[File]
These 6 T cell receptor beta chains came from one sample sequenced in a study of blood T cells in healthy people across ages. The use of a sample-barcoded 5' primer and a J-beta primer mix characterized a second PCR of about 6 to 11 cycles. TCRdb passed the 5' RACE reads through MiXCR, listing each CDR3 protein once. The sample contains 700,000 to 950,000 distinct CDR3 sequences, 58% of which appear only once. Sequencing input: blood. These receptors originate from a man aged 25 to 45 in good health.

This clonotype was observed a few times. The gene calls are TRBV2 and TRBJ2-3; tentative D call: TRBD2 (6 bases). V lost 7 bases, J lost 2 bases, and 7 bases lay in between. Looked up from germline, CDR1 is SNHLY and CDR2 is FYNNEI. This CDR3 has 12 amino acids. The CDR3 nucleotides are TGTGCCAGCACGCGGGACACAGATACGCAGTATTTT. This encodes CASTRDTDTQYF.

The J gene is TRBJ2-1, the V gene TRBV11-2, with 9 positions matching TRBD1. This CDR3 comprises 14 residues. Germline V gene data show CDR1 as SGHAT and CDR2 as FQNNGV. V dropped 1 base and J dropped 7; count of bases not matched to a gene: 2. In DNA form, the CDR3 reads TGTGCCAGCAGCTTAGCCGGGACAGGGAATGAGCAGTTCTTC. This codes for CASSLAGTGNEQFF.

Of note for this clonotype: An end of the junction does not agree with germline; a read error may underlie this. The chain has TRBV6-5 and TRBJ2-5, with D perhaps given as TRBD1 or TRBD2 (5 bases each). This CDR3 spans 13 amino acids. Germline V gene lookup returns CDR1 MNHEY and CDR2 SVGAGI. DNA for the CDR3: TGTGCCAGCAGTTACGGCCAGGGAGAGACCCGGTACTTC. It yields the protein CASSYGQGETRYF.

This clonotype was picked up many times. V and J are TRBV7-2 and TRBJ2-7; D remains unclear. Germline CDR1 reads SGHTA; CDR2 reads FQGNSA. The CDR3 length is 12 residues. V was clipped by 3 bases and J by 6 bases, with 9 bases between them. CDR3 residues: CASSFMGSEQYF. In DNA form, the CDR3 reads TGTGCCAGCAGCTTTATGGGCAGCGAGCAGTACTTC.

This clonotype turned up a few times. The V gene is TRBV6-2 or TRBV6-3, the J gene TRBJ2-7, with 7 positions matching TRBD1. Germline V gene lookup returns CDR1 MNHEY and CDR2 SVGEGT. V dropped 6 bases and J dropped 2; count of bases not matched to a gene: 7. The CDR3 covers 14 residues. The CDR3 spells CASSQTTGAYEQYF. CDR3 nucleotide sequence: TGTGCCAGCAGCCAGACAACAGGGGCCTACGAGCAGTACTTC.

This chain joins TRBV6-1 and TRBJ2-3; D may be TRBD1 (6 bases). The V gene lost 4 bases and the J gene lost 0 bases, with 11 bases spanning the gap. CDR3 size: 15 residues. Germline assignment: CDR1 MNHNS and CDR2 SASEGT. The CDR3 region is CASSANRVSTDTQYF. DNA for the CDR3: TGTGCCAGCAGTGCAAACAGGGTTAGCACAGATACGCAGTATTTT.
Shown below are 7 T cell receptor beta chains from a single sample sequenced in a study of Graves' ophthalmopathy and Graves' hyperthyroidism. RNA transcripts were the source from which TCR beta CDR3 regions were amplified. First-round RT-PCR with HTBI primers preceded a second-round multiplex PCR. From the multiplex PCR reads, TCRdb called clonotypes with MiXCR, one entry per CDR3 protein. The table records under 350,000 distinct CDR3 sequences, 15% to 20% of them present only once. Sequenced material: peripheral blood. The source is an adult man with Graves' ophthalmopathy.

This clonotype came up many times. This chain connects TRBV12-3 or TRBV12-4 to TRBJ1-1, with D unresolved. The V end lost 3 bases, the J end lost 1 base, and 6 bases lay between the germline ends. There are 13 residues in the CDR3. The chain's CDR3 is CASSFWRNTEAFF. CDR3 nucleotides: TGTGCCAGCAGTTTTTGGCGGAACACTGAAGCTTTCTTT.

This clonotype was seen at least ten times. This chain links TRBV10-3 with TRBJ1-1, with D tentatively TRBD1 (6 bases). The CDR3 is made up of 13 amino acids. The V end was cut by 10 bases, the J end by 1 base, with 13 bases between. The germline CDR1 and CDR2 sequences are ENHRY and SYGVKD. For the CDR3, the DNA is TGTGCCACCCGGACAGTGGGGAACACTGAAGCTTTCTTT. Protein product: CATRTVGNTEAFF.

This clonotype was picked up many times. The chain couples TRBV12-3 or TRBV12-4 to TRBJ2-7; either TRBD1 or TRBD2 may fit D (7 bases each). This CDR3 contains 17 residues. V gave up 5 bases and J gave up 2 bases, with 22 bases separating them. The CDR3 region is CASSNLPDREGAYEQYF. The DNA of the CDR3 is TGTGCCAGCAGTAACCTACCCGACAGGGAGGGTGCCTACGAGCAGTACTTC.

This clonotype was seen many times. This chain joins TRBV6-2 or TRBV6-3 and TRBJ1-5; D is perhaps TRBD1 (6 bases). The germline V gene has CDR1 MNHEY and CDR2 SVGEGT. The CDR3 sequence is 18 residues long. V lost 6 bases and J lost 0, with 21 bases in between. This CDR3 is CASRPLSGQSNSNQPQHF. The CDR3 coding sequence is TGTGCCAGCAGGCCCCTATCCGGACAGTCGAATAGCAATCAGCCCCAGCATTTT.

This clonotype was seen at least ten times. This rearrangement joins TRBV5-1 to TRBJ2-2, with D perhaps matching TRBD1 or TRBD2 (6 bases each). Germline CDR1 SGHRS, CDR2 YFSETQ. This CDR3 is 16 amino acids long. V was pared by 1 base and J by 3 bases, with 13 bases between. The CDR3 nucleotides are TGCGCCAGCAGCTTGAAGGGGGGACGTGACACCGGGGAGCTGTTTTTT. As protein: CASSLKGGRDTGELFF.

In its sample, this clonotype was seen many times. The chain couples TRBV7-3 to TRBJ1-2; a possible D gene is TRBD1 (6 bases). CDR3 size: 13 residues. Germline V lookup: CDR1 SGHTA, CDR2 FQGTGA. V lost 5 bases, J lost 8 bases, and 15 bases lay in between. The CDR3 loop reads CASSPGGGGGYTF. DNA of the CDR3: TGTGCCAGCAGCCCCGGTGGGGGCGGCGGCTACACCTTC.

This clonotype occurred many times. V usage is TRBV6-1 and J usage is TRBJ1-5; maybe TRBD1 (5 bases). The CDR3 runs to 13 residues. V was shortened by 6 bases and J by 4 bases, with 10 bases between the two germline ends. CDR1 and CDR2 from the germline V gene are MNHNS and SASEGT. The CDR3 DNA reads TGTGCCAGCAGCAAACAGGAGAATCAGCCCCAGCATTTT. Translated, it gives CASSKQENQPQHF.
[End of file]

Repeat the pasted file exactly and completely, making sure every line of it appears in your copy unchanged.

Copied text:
These 6 T cell receptor beta chains came from one sample sequenced in a study of blood T cells in healthy people across ages. The use of a sample-barcoded 5' primer and a J-beta primer mix characterized a second PCR of about 6 to 11 cycles. TCRdb passed the 5' RACE reads through MiXCR, listing each CDR3 protein once. The sample contains 700,000 to 950,000 distinct CDR3 sequences, 58% of which appear only once. Sequencing input: blood. These receptors originate from a man aged 25 to 45 in good health.

This clonotype was observed a few times. The gene calls are TRBV2 and TRBJ2-3; tentative D call: TRBD2 (6 bases). V lost 7 bases, J lost 2 bases, and 7 bases lay in between. Looked up from germline, CDR1 is SNHLY and CDR2 is FYNNEI. This CDR3 has 12 amino acids. The CDR3 nucleotides are TGTGCCAGCACGCGGGACACAGATACGCAGTATTTT. This encodes CASTRDTDTQYF.

The J gene is TRBJ2-1, the V gene TRBV11-2, with 9 positions matching TRBD1. This CDR3 comprises 14 residues. Germline V gene data show CDR1 as SGHAT and CDR2 as FQNNGV. V dropped 1 base and J dropped 7; count of bases not matched to a gene: 2. In DNA form, the CDR3 reads TGTGCCAGCAGCTTAGCCGGGACAGGGAATGAGCAGTTCTTC. This codes for CASSLAGTGNEQFF.

Of note for this clonotype: An end of the junction does not agree with germline; a read error may underlie this. The chain has TRBV6-5 and TRBJ2-5, with D perhaps given as TRBD1 or TRBD2 (5 bases each). This CDR3 spans 13 amino acids. Germline V gene lookup returns CDR1 MNHEY and CDR2 SVGAGI. DNA for the CDR3: TGTGCCAGCAGTTACGGCCAGGGAGAGACCCGGTACTTC. It yields the protein CASSYGQGETRYF.

This clonotype was picked up many times. V and J are TRBV7-2 and TRBJ2-7; D remains unclear. Germline CDR1 reads SGHTA; CDR2 reads FQGNSA. The CDR3 length is 12 residues. V was clipped by 3 bases and J by 6 bases, with 9 bases between them. CDR3 residues: CASSFMGSEQYF. In DNA form, the CDR3 reads TGTGCCAGCAGCTTTATGGGCAGCGAGCAGTACTTC.

This clonotype turned up a few times. The V gene is TRBV6-2 or TRBV6-3, the J gene TRBJ2-7, with 7 positions matching TRBD1. Germline V gene lookup returns CDR1 MNHEY and CDR2 SVGEGT. V dropped 6 bases and J dropped 2; count of bases not matched to a gene: 7. The CDR3 covers 14 residues. The CDR3 spells CASSQTTGAYEQYF. CDR3 nucleotide sequence: TGTGCCAGCAGCCAGACAACAGGGGCCTACGAGCAGTACTTC.

This chain joins TRBV6-1 and TRBJ2-3; D may be TRBD1 (6 bases). The V gene lost 4 bases and the J gene lost 0 bases, with 11 bases spanning the gap. CDR3 size: 15 residues. Germline assignment: CDR1 MNHNS and CDR2 SASEGT. The CDR3 region is CASSANRVSTDTQYF. DNA for the CDR3: TGTGCCAGCAGTGCAAACAGGGTTAGCACAGATACGCAGTATTTT.
Shown below are 7 T cell receptor beta chains from a single sample sequenced in a study of Graves' ophthalmopathy and Graves' hyperthyroidism. RNA transcripts were the source from which TCR beta CDR3 regions were amplified. First-round RT-PCR with HTBI primers preceded a second-round multiplex PCR. From the multiplex PCR reads, TCRdb called clonotypes with MiXCR, one entry per CDR3 protein. The table records under 350,000 distinct CDR3 sequences, 15% to 20% of them present only once. Sequenced material: peripheral blood. The source is an adult man with Graves' ophthalmopathy.

This clonotype came up many times. This chain connects TRBV12-3 or TRBV12-4 to TRBJ1-1, with D unresolved. The V end lost 3 bases, the J end lost 1 base, and 6 bases lay between the germline ends. There are 13 residues in the CDR3. The chain's CDR3 is CASSFWRNTEAFF. CDR3 nucleotides: TGTGCCAGCAGTTTTTGGCGGAACACTGAAGCTTTCTTT.

This clonotype was seen at least ten times. This chain links TRBV10-3 with TRBJ1-1, with D tentatively TRBD1 (6 bases). The CDR3 is made up of 13 amino acids. The V end was cut by 10 bases, the J end by 1 base, with 13 bases between. The germline CDR1 and CDR2 sequences are ENHRY and SYGVKD. For the CDR3, the DNA is TGTGCCACCCGGACAGTGGGGAACACTGAAGCTTTCTTT. Protein product: CATRTVGNTEAFF.

This clonotype was picked up many times. The chain couples TRBV12-3 or TRBV12-4 to TRBJ2-7; either TRBD1 or TRBD2 may fit D (7 bases each). This CDR3 contains 17 residues. V gave up 5 bases and J gave up 2 bases, with 22 bases separating them. The CDR3 region is CASSNLPDREGAYEQYF. The DNA of the CDR3 is TGTGCCAGCAGTAACCTACCCGACAGGGAGGGTGCCTACGAGCAGTACTTC.

This clonotype was seen many times. This chain joins TRBV6-2 or TRBV6-3 and TRBJ1-5; D is perhaps TRBD1 (6 bases). The germline V gene has CDR1 MNHEY and CDR2 SVGEGT. The CDR3 sequence is 18 residues long. V lost 6 bases and J lost 0, with 21 bases in between. This CDR3 is CASRPLSGQSNSNQPQHF. The CDR3 coding sequence is TGTGCCAGCAGGCCCCTATCCGGACAGTCGAATAGCAATCAGCCCCAGCATTTT.

This clonotype was seen at least ten times. This rearrangement joins TRBV5-1 to TRBJ2-2, with D perhaps matching TRBD1 or TRBD2 (6 bases each). Germline CDR1 SGHRS, CDR2 YFSETQ. This CDR3 is 16 amino acids long. V was pared by 1 base and J by 3 bases, with 13 bases between. The CDR3 nucleotides are TGCGCCAGCAGCTTGAAGGGGGGACGTGACACCGGGGAGCTGTTTTTT. As protein: CASSLKGGRDTGELFF.

In its sample, this clonotype was seen many times. The chain couples TRBV7-3 to TRBJ1-2; a possible D gene is TRBD1 (6 bases). CDR3 size: 13 residues. Germline V lookup: CDR1 SGHTA, CDR2 FQGTGA. V lost 5 bases, J lost 8 bases, and 15 bases lay in between. The CDR3 loop reads CASSPGGGGGYTF. DNA of the CDR3: TGTGCCAGCAGCCCCGGTGGGGGCGGCGGCTACACCTTC.

This clonotype occurred many times. V usage is TRBV6-1 and J usage is TRBJ1-5; maybe TRBD1 (5 bases). The CDR3 runs to 13 residues. V was shortened by 6 bases and J by 4 bases, with 10 bases between the two germline ends. CDR1 and CDR2 from the germline V gene are MNHNS and SASEGT. The CDR3 DNA reads TGTGCCAGCAGCAAACAGGAGAATCAGCCCCAGCATTTT. Translated, it gives CASSKQENQPQHF.